Throughout the years, I’ve had the immense pleasure of watching supremely gifted actors, some of whom (Laurence Fishburne, Nathan Fillion, Julianne Moore, etc.) went on to “legitimate” success on the big screen or prime-time television. Many of the best talents had looks that today wouldn’t warrant major screen time outside of Law & Order: Ilene Kristen, Ron Hale, Hillary B. Smith, Denise Alexander, Gerald Anthony. Most noticeable of this group would be Judith Light, whose stint as Karen Wolek on OLTLhas become the stuff of TV legend. Karen was married to young doctor Larry, but wanted more than his salary could provide, so she started hooking in the afternoons and when Larry worked late, which was often. She proved a crucial witness in a hit-and-run case that killed Pat Ashley’s child, but coming forward would reveal her sordid secrets. On the stand, D.A. Herb Callison mercilessly grilled her, and she finally admitted all. It’s chilling—YouTube it if you don’t believe me.
So, yeah, I guess I’ve had more than my share of soap history, knowing a lot about a few shows and more than enough about the others. Soaps have provided a bond among people, particularly but not solely women, for generations. You can pick up on the gist of what’s happening, even after weeks or months of not watching. Sure, you’ll have missed some details, but the heart of the show, the core characters, are there, and they are like family. There are years when a show has everything working on all cylinders, and it’s a joy to experience, and then there are years when the writing and direction completely fall apart. Soap fans persevere. They might not like what’s happening to their show, or the direction that the writers have chosen to lead a beloved character, and they’ll complain vociferously, but they don’t abandon the ship.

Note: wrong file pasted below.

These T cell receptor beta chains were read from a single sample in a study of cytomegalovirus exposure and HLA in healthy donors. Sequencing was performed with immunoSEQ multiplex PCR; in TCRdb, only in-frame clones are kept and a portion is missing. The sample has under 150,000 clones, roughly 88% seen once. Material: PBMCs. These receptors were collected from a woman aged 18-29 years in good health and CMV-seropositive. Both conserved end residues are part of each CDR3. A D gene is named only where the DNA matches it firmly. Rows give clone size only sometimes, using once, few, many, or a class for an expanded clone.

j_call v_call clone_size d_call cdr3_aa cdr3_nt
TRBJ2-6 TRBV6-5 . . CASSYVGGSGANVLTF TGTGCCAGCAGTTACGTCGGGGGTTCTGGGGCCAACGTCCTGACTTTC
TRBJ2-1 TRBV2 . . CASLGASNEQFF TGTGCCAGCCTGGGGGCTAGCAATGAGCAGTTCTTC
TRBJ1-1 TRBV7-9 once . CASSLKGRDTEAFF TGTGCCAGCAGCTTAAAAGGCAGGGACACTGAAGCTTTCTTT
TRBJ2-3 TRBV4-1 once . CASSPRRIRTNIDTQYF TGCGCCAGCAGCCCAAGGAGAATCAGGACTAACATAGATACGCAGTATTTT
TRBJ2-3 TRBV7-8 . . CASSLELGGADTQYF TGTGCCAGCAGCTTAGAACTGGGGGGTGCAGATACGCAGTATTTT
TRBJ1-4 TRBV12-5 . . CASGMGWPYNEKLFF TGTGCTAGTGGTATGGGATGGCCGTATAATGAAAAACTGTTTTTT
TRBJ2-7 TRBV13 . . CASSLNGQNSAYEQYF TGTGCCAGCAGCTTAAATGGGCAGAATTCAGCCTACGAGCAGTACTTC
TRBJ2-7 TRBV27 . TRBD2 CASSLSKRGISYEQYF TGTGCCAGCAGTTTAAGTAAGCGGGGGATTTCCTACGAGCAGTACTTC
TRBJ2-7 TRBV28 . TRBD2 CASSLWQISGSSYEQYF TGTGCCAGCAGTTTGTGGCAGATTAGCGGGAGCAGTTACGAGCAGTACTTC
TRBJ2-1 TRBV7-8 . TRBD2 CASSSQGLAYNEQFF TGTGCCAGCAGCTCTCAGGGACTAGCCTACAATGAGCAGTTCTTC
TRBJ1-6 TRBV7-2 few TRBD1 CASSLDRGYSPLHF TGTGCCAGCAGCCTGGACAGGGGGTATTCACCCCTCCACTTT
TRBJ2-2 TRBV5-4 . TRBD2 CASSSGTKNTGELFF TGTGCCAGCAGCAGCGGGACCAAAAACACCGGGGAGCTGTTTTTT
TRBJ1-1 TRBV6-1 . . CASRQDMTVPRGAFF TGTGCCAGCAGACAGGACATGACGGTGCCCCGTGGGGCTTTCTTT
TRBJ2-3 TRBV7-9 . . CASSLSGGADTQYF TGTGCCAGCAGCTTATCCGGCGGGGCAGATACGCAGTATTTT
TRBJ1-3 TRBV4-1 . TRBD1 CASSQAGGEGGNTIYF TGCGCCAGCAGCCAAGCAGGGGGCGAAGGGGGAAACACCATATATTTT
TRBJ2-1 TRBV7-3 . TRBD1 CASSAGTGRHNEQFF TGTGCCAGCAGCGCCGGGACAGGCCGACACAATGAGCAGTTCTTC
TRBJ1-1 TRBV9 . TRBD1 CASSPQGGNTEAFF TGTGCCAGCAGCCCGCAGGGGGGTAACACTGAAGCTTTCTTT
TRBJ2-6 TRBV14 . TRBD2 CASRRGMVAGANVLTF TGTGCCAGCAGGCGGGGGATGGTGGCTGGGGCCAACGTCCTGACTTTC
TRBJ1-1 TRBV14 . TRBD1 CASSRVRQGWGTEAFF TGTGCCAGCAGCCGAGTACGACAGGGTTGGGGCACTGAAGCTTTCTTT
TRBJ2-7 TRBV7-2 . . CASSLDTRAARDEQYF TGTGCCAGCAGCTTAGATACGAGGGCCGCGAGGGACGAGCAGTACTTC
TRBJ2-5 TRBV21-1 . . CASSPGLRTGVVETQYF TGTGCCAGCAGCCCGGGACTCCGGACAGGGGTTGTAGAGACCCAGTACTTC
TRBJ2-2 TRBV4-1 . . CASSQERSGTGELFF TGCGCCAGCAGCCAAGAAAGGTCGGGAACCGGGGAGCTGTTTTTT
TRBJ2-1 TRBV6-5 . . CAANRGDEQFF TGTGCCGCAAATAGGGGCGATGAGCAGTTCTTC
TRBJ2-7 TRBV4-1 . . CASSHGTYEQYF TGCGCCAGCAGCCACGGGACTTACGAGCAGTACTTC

Soap fans I’ve “met” through the Internet write to me who remember watching a show with their grandmother, or that their mothers began watching while on maternity leave. On my first such leave, I remember sobbing when GH’s HIV-infected Stone died; my tears fell on my newborn’s head as I nursed him. The best soaps always had a bit of glitz, because after all, don’t we all aspire to a little luxury, however vicarious?
Viewers were captivated by the rise to stardom of AMC’s Erica Kane (portrayed by the legendary Susan Lucci for the show’s entire 41-plus years), who while not exactly born downtrodden, did suffer from having an outsize combo platter of personality, ego and ambition that didn’t fit in the with the small-town values of Pine Valley. Even better were the stories about people like AW’s Rachel and OLTL’s Dorian (also played over decades, for the most part, by Robin Strasser), who did carry baggage with them as they made the treacherous trek up the ladder. By the time AW ended, Rachel was a beloved heroine, and as OLTL winds to its demise, Dorian’s absence on the canvas (she’s in the Senate now, don’t you know) is sorely lamented. What made these, and so many other characters, so incredibly rich (in addition to wonderful writing and crack acting) was that they were so very real, with flaws and quirks and needs. They made mistakes, sometimes big ones. They loved and were hurt. They were grounded in our very humanity.
While the soaps went through a bit of a hedonist heyday in the 1980s, when storylines became riskier and at times raunchier, they remained rooted in traditional values like family. Holiday shows and funerals of beloved characters were a goldmine for viewers, as we saw beautiful references to the past, to passed performers whose characters were still a very real presence on the canvas. Soaps like The Young and the Restless utilize their veterans like Jeanne Cooper (mother of Corbin Bernson), a strong actress well past her prime who regularly rates as a fan favorite, even among that much-desired youth demographic. The fact that the powers behind the scenes took time so often to film such amazing moments as the recent funeral and remembrances of Days’ Alice Horton (whose portrayer, the lovely Frances Reid, died in February) was something of a gift to the viewers, which no fan took lightly. “Family” members who haven’t been on the show in years returned to say farewell, and longtime fans couldn’t help but feel it was a homecoming.